As would be the case in future constitutional disputes, Hamilton places much stock in the “necessary and proper” clause.  His interpretation of it is much more expansive than that of Madison, and would lead to conflict between the two during the Washington administration with regards to the National Bank.  Here again Hamilton expresses a very generous reading of the clause to permit what seems to be a rather extra-constitutional grant of power to the Executive.

Hamilton also dismisses fears that the militia could be turned into an outfit used by a would-be tyrant.  Hamilton embarks upon a discourse that explains that the militia will be comprised of part-time soldiers.  They will be principally dedicated to their personal affairs, and as such will not have substantial time to be set aside in one place in order to be trained, and if they are detained for any great period of time that will prove to be a drain on the country’s productive resources.  This is of course written at a time when the United States was principally an agricultural society consisting of a fairly small population.

That being the case, there will be a need for some elite cadre to stand ready at the helm in case of national emergency.

“But though the scheme of disciplining the whole nation must be abandoned as mischievous or impracticable; yet it is a matter of the utmost importance that a well-digested plan should, as soon as possible, be adopted for the proper establishment of the militia. The attention of the government ought particularly to be directed to the formation of a select corps of moderate extent, upon such principles as will really fit them for service in case of need. By thus circumscribing the plan, it will be possible to have an excellent body of well-trained militia, ready to take the field whenever the defense of the State shall require it. This will not only lessen the call for military establishments, but if circumstances should at any time oblige the government to form an army of any magnitude that army can never be formidable to the liberties of the people while there is a large body of citizens, little, if at all, inferior to them in discipline and the use of arms, who stand ready to defend their own rights and those of their fellow-citizens. This appears to me the only substitute that can be devised for a standing army, and the best possible security against it, if it should exist.”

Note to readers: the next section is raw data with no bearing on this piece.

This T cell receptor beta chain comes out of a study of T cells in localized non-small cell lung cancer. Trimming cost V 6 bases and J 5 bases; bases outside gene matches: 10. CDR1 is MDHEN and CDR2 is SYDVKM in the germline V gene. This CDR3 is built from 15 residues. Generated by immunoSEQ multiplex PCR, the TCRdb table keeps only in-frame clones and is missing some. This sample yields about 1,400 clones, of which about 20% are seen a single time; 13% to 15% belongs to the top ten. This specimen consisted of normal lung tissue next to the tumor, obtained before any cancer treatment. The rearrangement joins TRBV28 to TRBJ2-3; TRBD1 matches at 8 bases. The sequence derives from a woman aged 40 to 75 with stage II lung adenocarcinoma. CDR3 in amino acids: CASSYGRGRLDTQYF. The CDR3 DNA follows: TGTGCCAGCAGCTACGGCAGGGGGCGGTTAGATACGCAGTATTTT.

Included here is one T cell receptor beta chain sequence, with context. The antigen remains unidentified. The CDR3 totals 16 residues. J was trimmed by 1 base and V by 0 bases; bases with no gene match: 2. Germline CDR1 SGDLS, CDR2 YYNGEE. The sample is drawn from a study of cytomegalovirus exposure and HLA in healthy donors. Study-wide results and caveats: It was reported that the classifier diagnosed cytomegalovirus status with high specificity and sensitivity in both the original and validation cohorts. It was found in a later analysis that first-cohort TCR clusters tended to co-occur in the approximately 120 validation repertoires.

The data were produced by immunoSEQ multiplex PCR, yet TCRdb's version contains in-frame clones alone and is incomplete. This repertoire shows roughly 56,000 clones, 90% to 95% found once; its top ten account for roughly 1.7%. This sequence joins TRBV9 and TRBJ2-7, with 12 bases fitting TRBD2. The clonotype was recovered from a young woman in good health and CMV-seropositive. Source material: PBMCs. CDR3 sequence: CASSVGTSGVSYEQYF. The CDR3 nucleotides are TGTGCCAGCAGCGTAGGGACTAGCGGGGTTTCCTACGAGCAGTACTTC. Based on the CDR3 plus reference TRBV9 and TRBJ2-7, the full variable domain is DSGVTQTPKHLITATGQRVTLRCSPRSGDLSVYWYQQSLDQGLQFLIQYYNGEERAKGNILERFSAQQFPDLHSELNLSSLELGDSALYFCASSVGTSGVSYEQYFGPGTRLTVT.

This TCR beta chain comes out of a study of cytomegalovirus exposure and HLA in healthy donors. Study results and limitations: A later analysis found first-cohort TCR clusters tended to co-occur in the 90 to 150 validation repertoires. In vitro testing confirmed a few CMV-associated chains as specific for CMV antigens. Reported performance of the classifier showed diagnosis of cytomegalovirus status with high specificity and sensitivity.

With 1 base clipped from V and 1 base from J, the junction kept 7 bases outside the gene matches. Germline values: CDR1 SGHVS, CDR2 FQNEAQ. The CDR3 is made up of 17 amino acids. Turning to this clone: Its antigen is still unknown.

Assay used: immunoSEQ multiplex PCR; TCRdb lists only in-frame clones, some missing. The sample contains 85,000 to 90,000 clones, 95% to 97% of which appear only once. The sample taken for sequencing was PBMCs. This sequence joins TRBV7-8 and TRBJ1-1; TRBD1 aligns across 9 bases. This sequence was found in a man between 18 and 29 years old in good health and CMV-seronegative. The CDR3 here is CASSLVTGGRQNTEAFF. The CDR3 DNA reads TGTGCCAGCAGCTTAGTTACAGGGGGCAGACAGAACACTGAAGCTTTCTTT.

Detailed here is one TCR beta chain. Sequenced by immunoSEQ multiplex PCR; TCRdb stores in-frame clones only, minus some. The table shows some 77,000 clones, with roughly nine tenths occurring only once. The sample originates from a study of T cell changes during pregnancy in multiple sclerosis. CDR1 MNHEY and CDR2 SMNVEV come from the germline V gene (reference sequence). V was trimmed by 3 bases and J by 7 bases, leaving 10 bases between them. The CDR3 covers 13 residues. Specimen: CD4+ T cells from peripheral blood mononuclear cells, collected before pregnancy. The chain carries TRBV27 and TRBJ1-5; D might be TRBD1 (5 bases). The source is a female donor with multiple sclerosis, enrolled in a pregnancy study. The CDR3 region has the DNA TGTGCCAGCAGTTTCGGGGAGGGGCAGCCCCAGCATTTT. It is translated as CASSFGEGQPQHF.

Hamilton further dismisses fears about the militia being used for tyrannical purposes by employing a quasi-populist bit of rhetoric.